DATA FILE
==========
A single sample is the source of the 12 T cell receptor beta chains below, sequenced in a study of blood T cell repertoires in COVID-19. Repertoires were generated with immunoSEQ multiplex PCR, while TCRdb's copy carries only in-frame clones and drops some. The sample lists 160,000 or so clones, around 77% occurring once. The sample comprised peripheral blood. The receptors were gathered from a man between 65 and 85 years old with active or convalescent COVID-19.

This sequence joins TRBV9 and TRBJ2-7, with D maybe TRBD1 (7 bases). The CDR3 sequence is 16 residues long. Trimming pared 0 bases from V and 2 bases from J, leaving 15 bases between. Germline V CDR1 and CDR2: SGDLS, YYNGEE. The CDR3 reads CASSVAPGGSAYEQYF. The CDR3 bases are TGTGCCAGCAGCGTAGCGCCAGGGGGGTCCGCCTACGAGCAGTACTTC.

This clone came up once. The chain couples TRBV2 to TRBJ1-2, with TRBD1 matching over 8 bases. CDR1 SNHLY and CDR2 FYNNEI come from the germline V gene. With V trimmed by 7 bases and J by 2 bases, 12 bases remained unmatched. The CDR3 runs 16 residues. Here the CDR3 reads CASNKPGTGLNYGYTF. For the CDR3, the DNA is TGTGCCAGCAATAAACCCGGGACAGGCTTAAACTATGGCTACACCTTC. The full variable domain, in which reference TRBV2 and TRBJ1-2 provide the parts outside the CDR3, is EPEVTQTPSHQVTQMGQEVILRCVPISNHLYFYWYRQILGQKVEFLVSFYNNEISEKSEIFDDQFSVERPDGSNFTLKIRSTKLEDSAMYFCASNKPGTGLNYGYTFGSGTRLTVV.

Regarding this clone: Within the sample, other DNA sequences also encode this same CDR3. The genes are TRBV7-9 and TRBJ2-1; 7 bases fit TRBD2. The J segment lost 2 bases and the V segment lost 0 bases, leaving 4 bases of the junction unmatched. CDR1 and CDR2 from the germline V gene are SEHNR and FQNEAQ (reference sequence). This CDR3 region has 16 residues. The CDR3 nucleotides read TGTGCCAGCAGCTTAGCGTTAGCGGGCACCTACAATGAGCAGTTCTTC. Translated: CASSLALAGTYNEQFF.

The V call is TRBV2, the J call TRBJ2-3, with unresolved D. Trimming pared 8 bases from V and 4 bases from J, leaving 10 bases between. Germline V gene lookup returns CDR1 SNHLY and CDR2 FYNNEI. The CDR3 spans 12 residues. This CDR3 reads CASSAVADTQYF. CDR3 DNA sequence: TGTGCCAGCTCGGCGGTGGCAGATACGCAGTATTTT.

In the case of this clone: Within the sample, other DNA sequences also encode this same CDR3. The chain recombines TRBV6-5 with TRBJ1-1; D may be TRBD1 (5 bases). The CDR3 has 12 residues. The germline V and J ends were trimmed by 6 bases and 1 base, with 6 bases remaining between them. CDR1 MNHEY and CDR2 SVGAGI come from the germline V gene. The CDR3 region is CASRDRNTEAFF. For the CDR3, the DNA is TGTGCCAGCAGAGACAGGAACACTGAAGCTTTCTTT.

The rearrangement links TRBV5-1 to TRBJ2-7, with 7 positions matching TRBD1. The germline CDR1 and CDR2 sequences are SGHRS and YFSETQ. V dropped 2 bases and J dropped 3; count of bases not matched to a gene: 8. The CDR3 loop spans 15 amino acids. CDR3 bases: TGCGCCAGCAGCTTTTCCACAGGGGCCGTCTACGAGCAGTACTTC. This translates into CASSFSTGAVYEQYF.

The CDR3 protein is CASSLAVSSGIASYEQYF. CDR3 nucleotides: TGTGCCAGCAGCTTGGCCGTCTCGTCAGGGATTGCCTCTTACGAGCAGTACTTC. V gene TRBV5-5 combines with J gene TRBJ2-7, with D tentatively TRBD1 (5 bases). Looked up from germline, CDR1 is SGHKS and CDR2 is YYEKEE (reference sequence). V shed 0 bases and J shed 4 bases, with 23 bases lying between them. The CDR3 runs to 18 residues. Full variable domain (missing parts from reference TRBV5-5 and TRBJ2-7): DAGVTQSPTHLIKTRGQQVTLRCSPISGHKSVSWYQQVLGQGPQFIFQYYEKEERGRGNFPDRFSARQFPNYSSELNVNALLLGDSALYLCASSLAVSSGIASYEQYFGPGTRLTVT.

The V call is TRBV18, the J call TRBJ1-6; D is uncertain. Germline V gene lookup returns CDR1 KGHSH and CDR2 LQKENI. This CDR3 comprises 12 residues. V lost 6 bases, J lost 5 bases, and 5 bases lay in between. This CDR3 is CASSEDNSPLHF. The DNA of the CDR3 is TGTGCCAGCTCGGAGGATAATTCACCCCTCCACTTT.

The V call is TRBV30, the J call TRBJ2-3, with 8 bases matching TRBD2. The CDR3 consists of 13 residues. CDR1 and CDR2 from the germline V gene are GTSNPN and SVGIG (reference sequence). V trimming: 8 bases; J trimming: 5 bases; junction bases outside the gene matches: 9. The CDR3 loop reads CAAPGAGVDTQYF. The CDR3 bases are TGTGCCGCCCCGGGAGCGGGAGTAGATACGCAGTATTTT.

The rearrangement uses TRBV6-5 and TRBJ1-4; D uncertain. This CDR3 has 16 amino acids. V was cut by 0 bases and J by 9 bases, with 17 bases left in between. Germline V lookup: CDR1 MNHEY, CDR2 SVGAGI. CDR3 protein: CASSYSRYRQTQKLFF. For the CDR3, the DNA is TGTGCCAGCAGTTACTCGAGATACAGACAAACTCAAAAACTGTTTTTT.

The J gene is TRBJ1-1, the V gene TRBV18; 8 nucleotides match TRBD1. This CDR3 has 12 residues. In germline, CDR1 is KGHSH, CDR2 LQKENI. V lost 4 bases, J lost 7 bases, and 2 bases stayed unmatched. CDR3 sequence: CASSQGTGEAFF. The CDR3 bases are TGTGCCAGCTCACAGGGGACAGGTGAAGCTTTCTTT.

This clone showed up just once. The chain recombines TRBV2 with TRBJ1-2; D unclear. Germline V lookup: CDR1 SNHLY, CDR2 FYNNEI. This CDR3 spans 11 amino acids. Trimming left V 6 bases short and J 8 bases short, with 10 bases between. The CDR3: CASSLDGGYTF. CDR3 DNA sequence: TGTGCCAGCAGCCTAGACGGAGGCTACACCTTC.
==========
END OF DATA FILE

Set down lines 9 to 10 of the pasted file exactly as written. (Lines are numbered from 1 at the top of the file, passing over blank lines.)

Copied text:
The V call is TRBV18, the J call TRBJ1-6; D is uncertain. Germline V gene lookup returns CDR1 KGHSH and CDR2 LQKENI. This CDR3 comprises 12 residues. V lost 6 bases, J lost 5 bases, and 5 bases lay in between. This CDR3 is CASSEDNSPLHF. The DNA of the CDR3 is TGTGCCAGCTCGGAGGATAATTCACCCCTCCACTTT.

The V call is TRBV30, the J call TRBJ2-3, with 8 bases matching TRBD2. The CDR3 consists of 13 residues. CDR1 and CDR2 from the germline V gene are GTSNPN and SVGIG (reference sequence). V trimming: 8 bases; J trimming: 5 bases; junction bases outside the gene matches: 9. The CDR3 loop reads CAAPGAGVDTQYF. The CDR3 bases are TGTGCCGCCCCGGGAGCGGGAGTAGATACGCAGTATTTT.